Outlook On The Gabonese Republic Revised To Negative On Weak Fiscal Management; Ratings Affirmed At 'BB-/B'
• We expect the Gabonese Republic's (Gabon) reported external and fiscal accounts to remain in surplus, as the country continues to benefit from favorable terms of trade owing to the current high oil prices.
• Gabon's authorities have recently informed Standard & Poor's that they hadn't paid amounts committed to the Eurobond sinking fund. We understand, though, that the government intends to pay the amounts due within the next few months and then adhere to the expected schedule.
• We are revising our outlook to negative from stable and affirming our 'BB-/B' long- and short-term foreign and local currency sovereign credit ratings on Gabon.
• The negative outlook reflects our view of the potential for a downgrade if Gabon's poor payment culture does not improve.
FRANKFURT (Standard & Poor's) Sept. 7, 2012--Standard & Poor's Ratings Services today said it revised its outlook on the Gabonese Republic (Gabon) to negative from stable. At the same time, we affirmed our 'BB-/B' long-term long- and short-term local and foreign currency sovereign credit ratings on the Gabonese Republic. The transfer & convertibility (T&C) assessment on Gabon remains at 'BBB-', the same as for all rated sovereigns belonging to the Economic and Monetary Community of Central Africa (CEMAC) zone. The '4' recovery rating on the 10-year, $1 billion 2017 Eurobond due in 2017 is unchanged, indicating our expectation of average (30%-50%) recovery in the event of a payment default.
The ratings on Gabon are constrained by our views of the government's poor track record in its fiscal and debt management and the country's limited experience with uncontroversial election processes, as well as its high economic dependence on oil revenue, and data gaps, particularly with regard to the country's external balance sheet. Rating support stems from strong reported external and fiscal performances, although these may be vulnerable over the next couple of years, and high GDP per capita for the rating category. The government's ambitious structural reform agenda also underpins the ratings.
Gabon's authorities have recently informed Standard & Poor's that they hadn't paid amounts committed to the Eurobond sinking fund. Consequently, we think that fiscal management has deteriorated in recent months. We understand, though, that the government intends to pay the amounts due within the next few months and then adhere to the expected schedule.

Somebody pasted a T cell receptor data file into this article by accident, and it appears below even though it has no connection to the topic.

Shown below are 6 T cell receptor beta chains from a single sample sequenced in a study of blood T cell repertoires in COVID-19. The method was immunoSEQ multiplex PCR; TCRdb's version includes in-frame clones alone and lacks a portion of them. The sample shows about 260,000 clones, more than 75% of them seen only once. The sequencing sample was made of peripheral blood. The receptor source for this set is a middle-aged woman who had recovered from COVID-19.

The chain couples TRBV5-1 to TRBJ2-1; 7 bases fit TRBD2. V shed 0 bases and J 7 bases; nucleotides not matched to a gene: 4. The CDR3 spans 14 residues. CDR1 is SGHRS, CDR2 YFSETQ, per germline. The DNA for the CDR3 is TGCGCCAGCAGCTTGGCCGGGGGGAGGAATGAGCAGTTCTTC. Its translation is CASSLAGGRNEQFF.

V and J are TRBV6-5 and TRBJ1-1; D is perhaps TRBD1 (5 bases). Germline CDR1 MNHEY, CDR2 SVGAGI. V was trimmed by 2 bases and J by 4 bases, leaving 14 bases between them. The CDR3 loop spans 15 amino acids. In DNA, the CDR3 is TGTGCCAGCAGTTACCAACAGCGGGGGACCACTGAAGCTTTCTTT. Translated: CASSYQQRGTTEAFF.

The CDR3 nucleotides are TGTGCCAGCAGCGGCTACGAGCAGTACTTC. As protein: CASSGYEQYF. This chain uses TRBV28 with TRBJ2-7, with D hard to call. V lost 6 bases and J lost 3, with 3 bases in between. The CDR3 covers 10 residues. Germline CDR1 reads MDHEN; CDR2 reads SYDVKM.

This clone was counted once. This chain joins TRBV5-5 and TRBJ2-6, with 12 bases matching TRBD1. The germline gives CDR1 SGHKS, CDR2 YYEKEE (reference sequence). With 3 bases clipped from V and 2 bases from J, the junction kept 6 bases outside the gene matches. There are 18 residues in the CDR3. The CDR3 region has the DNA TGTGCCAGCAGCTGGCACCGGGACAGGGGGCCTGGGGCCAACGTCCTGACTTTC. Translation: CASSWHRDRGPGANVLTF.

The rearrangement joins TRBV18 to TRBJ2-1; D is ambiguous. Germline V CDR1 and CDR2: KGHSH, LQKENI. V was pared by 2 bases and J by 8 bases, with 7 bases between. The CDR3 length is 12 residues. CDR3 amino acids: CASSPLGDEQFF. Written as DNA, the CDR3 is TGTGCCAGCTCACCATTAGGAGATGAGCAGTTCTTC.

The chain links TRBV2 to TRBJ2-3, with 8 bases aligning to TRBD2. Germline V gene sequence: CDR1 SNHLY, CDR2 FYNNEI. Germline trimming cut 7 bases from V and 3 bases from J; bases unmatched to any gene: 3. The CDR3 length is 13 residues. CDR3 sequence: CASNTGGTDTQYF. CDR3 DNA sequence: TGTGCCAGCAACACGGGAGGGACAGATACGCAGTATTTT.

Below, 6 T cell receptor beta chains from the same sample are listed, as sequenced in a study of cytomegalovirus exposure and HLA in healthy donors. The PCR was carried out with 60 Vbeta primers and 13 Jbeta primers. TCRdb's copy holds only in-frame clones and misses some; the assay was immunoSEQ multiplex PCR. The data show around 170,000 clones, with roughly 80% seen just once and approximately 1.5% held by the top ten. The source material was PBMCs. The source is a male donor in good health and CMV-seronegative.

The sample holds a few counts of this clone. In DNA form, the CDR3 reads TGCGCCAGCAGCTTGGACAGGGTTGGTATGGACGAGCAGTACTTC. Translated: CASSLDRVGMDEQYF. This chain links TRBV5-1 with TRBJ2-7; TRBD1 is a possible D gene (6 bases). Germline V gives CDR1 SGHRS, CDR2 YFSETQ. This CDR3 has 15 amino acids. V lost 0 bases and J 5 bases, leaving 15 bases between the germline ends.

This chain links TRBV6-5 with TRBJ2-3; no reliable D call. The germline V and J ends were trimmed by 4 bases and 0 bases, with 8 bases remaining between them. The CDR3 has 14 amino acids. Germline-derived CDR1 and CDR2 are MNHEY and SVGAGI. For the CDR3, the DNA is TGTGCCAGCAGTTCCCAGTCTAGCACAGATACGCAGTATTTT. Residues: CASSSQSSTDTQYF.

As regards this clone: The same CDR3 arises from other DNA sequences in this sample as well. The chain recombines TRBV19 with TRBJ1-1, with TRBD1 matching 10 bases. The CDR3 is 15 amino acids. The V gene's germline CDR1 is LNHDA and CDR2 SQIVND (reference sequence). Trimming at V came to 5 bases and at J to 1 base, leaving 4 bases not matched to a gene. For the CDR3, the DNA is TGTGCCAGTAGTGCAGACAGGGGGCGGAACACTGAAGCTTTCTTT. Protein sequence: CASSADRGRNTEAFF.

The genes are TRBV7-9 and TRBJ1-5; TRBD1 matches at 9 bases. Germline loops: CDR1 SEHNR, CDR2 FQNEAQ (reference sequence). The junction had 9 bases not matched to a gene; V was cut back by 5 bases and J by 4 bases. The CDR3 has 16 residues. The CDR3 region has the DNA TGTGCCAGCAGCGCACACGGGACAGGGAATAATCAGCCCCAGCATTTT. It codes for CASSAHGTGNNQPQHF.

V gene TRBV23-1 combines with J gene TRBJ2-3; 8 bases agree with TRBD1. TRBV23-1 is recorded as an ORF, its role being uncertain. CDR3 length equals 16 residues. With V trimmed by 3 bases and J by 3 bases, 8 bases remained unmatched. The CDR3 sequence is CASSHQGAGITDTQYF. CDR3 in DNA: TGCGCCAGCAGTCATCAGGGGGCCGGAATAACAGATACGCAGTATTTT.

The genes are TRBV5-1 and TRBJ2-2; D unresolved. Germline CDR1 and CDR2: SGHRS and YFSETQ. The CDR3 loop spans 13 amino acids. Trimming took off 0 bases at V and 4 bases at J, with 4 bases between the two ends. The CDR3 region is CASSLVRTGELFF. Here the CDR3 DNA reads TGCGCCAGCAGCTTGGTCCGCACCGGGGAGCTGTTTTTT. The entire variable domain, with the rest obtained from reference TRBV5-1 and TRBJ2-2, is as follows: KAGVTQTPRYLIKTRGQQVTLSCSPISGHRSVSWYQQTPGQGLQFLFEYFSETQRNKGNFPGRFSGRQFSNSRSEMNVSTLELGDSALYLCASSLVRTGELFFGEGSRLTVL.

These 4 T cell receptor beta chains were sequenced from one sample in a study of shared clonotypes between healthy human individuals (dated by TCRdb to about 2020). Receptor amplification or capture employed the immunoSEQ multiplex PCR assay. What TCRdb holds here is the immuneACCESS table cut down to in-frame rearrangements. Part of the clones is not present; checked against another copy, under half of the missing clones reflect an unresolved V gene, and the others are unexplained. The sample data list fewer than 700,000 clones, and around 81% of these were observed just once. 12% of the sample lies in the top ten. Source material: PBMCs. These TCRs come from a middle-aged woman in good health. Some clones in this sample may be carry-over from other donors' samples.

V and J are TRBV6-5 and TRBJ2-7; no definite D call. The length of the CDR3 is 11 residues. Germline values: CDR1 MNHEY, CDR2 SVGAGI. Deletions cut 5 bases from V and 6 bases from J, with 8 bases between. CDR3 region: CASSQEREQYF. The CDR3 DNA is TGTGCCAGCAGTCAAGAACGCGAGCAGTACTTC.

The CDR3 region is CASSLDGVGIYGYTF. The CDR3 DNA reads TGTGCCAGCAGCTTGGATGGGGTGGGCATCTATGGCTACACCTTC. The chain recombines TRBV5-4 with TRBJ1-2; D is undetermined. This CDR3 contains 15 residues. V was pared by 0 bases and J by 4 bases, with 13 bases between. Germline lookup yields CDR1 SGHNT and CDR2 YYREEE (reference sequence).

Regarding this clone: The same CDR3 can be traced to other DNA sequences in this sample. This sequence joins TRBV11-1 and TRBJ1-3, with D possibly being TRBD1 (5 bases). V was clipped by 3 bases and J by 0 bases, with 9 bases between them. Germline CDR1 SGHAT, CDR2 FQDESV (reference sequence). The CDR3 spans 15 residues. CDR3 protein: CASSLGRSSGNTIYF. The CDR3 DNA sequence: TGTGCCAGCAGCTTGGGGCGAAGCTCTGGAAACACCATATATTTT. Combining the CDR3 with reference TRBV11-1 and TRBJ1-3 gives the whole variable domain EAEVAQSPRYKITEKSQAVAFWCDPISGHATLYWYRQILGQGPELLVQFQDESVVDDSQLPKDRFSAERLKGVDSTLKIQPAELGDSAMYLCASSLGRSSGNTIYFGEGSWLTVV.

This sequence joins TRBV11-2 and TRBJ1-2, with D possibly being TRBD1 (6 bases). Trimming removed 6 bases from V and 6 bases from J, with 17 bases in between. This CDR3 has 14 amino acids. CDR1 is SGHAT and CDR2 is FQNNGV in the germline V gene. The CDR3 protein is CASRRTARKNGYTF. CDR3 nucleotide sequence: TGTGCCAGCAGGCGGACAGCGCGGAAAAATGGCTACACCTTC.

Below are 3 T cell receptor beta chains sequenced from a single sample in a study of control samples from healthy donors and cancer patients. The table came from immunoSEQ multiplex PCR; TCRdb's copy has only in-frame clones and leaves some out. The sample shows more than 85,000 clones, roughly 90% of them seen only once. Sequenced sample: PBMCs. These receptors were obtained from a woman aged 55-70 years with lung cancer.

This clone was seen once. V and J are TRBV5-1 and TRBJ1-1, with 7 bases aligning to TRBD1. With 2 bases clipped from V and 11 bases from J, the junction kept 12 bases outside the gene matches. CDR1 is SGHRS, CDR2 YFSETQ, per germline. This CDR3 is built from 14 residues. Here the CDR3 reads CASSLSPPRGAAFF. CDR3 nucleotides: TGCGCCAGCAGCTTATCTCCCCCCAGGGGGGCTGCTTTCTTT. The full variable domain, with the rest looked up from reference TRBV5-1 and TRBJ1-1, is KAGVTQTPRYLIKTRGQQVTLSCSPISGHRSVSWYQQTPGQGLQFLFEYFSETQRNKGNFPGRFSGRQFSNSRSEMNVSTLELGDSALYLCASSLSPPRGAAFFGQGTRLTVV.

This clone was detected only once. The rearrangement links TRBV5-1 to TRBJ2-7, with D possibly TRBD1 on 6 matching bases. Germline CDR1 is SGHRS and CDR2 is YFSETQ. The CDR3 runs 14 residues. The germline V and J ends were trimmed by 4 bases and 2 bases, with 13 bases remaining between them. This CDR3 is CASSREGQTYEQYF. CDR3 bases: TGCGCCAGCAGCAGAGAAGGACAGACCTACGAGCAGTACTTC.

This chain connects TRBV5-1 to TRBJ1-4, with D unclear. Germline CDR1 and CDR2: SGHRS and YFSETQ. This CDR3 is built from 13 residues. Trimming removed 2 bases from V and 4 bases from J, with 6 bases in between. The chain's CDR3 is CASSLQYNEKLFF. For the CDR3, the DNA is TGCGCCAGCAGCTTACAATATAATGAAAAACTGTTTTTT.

The government typically records fiscal surpluses. We note that it paid most of its supplier arrears to Gabonese enterprises by August 2012.
We anticipate Gabon's fiscal debt will represent 17% of GDP this year, illustrating substantial improvement since the early 2000s, when debt stood at 71% of GDP. In 2010 and 2011, the reported fiscal surpluses were lower than in earlier years because of capital expenditure related to the co-hosting of the African Cup of Nations. We believe capital spending will continue to hamper 2012 accounts as we understand the government continued to make some investments early this year 2012. The government has made available 2012 fiscal data, but with an unusually long delay. We expect the country's current account surplus to average just under 8% for 2012-15, despite the downward trend in oil volume. Oil production has accounted on average for about 51% of Gabon's nominal GDP, 87% of export income, and 58% of fiscal revenue in the past 10 years.
Gabon's economy will likely decelerate somewhat in 2012. We forecast GDP per capita for the year to be $11,500, following a 9% upward revision in official 2005-2010 GDP data based on better coverage of several sectors. Real GDP per capita growth should average 1.7% for 2012-2015, in our opinion. As part of the CEMAC zone, with its peg to the euro, Gabon's inflation (CPI) runs at a rate similar to that of the European Economic and Monetary Union.
The negative outlook reflects our view of the potential for a downgrade if Gabon's poor payment culture does not improve. For instance, an indication of this could be the government failing to catch up in the next few months with its payments to the sinking fund related to its 2017 Eurobond, or allowing new arrears to accumulate.
We could revise the outlook to stable if we see improvement in fiscal and debt management, particularly if it includes greater transparency.